The Hammer of Hu'Mod Part 35

by Joe Solmo


Grian sighed as he crouched near the building they were using for a communal dining hall. A pile of refuse almost as tall as him leaned precariously against the stone wall, its top was eye level with the dwarf. “Can’t people realize we need a solution to the growing trash without me telling them?” Grian said to Stone Spear. The desert folk looked at the pile with a lack of expression on his face.

“I will get a crew together. Keep the recruits busy when they aren’t practicing,” Stone Spear said with a grunt. “It will teach them discipline. We are not the savages your people think we are.”

“Not all of us feel that way you know. More of us dwarves have given up our legendary stubbornness every day and see your people for what they are,” Grian said as he looked down the alley. More trash lined the wall, older trash. The smell of rot reached his wide nose.

“The dwarves have been nothing but hospitable to our faces, but words are whispered, and heard, Grian,” Stone Spear said.

“Give me their names, I will deal with them,” the dwarf said.

“It is only a few, contained. For now. I will let you know if it happens again,” the desert folk spokesman replied as he piled some of the trash near the end of the alley.

A party of dwarves arrived at the end of the alley led by Jyr. He had a large grin pasted on his face, splitting his beard in two. Grian sighed again as he noticed his father had his hands behind his back. He didn’t have time for this.

“Son, there you are! Hiding in an alley, eh?”

“Father,” Grian replied wiping his hands on his shirt. ‘Have you brought me something?”

“You will never guess what we found on our journey, lad. Now close your eyes and hold out your hands,” Jyr said.

“Do I have too?” Grian asked with yet another sigh.

“Come on, now. Don’t take all day now,” His father said nodding at him.

“Ok father, have it your way,” Grian said and closed his eyes after giving Stone Spear a knowing look. A few seconds passed and Grian didn’t feel anything in his hand. He screwed up his face in confusion, and then he felt it. It was warm. His father started to snicker, and that’s when the smell hit him.

“Oh what the hell!” Grian said putting his hands down and glaring at his father. The older dwarf burst out laughing as he cut off his urine stream and tucked it back inside his pants.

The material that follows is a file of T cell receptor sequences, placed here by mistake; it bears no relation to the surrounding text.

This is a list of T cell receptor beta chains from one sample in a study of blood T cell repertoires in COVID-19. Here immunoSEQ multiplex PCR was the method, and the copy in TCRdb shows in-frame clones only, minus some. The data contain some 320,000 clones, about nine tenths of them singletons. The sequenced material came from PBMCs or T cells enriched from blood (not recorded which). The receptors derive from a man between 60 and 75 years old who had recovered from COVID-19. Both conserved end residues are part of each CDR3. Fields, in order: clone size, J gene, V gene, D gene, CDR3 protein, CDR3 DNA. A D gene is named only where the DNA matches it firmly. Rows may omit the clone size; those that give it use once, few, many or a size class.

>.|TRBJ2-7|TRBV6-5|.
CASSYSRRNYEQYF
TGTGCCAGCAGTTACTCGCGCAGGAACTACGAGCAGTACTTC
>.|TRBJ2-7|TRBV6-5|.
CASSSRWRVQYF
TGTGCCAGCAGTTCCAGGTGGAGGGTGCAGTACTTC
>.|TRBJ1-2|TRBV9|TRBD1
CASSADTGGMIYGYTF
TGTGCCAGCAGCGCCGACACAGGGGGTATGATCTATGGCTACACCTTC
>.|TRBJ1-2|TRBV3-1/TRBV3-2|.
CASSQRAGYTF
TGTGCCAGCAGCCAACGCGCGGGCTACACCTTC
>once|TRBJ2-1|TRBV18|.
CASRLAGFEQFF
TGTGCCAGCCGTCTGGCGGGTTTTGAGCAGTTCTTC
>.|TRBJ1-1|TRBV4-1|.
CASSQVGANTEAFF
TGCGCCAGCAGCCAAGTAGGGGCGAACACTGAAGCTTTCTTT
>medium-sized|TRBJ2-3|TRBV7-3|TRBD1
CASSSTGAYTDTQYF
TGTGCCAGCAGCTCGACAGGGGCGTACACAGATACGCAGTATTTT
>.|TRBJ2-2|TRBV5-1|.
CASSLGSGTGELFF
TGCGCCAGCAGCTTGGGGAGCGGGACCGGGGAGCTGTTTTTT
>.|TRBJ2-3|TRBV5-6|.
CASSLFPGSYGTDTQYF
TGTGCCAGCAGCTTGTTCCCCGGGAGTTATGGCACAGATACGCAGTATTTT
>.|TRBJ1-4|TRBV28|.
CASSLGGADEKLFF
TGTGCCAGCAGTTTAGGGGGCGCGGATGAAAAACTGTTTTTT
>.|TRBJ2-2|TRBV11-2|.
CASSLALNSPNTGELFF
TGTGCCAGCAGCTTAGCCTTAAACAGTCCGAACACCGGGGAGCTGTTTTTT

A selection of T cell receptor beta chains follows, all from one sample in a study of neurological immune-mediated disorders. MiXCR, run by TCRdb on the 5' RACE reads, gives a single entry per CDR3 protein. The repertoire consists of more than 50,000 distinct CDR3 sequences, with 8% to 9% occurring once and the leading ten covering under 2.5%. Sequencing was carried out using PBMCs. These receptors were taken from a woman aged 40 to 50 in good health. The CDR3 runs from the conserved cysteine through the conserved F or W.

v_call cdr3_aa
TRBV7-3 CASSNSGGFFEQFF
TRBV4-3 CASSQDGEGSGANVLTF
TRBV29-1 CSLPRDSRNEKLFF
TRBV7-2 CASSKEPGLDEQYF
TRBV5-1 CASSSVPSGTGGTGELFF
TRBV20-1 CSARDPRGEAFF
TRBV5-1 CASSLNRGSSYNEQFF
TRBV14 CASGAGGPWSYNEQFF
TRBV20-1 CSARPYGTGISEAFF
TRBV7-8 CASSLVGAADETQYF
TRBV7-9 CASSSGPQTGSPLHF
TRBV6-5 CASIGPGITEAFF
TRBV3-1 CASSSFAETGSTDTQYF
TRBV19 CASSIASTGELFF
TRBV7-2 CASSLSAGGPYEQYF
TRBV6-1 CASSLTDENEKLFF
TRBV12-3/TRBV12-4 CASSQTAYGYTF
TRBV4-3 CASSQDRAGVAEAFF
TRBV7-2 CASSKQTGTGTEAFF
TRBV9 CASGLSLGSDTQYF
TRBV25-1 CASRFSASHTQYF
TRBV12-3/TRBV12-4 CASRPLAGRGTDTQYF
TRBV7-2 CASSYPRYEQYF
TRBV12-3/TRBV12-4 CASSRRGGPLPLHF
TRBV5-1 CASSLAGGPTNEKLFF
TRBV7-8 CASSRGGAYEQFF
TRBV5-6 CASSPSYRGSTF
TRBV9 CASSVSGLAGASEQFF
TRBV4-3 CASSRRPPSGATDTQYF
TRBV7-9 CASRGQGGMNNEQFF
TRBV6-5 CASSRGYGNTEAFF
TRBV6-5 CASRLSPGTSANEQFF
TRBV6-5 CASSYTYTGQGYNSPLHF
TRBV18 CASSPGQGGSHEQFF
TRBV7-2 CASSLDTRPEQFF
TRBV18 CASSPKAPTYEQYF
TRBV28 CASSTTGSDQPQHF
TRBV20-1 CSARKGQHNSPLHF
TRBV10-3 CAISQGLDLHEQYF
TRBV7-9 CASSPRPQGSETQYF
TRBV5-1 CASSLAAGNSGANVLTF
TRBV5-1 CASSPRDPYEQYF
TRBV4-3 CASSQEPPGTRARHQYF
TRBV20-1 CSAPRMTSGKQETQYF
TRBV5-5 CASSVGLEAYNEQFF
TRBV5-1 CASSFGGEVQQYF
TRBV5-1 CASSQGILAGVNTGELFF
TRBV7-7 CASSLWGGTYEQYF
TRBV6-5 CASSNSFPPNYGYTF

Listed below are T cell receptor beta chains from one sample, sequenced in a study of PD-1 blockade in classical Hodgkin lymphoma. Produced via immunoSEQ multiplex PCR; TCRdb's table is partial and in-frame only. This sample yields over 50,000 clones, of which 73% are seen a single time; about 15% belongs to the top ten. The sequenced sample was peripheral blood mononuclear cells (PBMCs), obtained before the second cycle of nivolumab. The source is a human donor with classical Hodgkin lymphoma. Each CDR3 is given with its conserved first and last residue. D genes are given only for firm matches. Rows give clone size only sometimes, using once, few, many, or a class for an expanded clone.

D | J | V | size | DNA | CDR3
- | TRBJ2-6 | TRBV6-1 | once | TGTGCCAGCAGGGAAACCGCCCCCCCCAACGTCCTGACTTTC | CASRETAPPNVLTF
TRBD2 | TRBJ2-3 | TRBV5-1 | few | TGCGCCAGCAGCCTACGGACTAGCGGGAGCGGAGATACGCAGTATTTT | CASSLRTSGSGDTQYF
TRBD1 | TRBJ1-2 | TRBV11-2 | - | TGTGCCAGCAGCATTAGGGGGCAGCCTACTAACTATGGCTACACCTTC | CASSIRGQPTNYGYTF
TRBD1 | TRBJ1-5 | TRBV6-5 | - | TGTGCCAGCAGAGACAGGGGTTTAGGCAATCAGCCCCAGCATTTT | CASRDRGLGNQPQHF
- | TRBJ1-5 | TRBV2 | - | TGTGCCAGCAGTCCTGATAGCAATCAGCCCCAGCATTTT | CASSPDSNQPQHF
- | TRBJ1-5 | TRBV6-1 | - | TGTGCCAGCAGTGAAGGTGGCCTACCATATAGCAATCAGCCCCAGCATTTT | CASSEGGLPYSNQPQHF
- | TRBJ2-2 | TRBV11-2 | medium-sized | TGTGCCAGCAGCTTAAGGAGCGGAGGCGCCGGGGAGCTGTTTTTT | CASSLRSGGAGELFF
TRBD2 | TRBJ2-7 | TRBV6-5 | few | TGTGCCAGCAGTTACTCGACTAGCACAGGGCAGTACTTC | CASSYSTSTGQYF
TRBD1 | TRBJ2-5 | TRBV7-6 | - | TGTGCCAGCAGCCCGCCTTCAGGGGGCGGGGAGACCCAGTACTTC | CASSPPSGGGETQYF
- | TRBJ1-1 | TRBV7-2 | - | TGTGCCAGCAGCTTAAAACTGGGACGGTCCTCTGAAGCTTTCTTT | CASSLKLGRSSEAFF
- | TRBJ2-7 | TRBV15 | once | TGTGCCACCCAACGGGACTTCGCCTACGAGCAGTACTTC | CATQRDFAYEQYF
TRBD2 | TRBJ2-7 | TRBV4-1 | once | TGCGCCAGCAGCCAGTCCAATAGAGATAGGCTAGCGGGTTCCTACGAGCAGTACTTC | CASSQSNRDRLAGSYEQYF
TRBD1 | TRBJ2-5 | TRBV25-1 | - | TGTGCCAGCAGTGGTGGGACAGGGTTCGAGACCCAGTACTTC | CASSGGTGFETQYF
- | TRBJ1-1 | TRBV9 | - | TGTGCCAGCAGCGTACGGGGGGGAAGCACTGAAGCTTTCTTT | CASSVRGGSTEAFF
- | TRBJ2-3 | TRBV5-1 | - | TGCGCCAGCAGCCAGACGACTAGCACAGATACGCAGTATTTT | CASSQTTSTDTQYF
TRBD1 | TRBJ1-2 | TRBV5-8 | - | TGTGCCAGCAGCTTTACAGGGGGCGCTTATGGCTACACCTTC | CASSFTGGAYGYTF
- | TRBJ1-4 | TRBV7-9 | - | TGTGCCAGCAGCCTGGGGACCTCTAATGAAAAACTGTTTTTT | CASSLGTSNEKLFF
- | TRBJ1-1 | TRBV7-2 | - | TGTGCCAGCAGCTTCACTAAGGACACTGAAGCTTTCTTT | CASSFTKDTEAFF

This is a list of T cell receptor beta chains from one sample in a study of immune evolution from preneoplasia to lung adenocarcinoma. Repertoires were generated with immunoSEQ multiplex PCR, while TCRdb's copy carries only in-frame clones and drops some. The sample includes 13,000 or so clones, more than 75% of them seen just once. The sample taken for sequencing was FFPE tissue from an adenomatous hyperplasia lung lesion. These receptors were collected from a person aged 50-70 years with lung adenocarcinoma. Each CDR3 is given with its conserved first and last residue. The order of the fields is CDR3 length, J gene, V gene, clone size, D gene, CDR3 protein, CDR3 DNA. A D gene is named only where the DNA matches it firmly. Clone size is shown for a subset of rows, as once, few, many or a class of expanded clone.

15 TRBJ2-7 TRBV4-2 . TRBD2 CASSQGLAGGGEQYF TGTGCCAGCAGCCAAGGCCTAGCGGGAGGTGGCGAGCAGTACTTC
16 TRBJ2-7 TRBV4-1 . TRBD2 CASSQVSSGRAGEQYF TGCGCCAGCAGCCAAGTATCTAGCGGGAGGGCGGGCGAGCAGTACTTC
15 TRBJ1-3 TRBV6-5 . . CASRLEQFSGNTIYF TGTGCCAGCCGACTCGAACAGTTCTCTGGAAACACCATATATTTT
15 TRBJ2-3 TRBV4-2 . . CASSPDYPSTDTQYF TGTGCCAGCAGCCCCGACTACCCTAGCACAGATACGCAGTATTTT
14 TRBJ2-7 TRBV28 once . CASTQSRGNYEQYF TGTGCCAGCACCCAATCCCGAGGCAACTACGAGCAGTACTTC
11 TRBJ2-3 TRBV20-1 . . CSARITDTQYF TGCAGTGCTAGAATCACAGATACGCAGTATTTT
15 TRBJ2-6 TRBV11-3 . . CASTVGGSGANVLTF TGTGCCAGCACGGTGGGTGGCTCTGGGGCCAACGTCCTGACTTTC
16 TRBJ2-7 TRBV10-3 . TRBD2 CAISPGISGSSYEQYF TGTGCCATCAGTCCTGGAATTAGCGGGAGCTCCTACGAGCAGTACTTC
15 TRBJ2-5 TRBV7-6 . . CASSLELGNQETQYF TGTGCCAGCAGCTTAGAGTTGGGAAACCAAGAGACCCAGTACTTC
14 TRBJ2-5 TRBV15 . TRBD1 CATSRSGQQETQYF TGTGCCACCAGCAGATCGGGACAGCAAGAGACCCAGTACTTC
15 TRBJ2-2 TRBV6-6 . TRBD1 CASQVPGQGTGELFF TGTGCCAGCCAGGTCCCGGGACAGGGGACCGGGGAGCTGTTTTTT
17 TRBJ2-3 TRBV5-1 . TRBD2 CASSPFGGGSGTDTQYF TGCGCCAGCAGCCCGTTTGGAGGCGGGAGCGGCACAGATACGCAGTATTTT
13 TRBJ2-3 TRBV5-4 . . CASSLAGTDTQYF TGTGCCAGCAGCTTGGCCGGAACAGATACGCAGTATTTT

“You are far too trusting, lad. But seriously I did find something. Once you clean yer self up, come find me,” Jyr laughed and headed down the street with his dwarves in tow, the sounds of laughter could be heard for quite a while.

“I know he is your father, but that dwarf is an ass,” Stone Spear said.

“Both statements are true,” Grian replied and tried to find something to wipe his wet hands off on, finding nothing else he wiped his hands in the dirt of the alley. He shook his head in disbelief in his father. He must either be very drunk or have found something very grand to do such a stunt.


Kregas passed the line of blacksmiths that lined the street now known as Ore Row. The rhythmic ringing sounds assaulted his ears and the smoke from the forges stung his eyes. He passed tent after tent, not looking at the wares or their makers as he made his way down the fresh cobblestoned street. Finally, he reached his destination, and he stopped and looked at the swords that rested in a barrel for sale. He pulled one out and inspected it, nodded his approval at the fine craftsmanship that went into it. He leaned closer to it, as if listening for something.

“Do you like what you see, Kregas?” came a voice from behind a tent flap. The stained burlap parted and out stepped a white haired dwarf, his beard hid his wrinkled, ancient face. His eyes still burning with youthful vigor.

“You have done well, old one. I am very pleased,” Kregas said. He put the blade back into the barrel. “Have you finished the one I requested?”

“Aye, come in. Too many eyes out here,” the old dwarf said. Kregas followed the man into the darkness of the tent, the only light came from the holes worn in the old fabric.

Once inside the old dwarf sat down with a grunt onto a three legged stool in front of an old sturdy chest that held three locks. “You know it took me many sleepless nights to work on this, since you wanted it a secret,” the old dwarf said looking up at the eager face of Kregas. He pulled out a leather thong from around his neck that held three keys. One by one he opened the locks that held the chest secure.

Kregas grew impatient and moved closer to the chest. He almost couldn’t stand it, he just wanted to take the keys from the old man and open the locks himself. The wait was killing him. Finally, what seemed like an eternity later the chest opened and Kregas’s eyes beheld what lie within.

“May I?” Kregas asked and reached into the chest without waiting for a reply.

“Of course, it is yours,” the old dwarf said.

Kregas reached into the chest and pulled out the Warhammer. It felt almost weightless in his hands. He turned it over and looked at craftsmanship that went into the making of the weapon.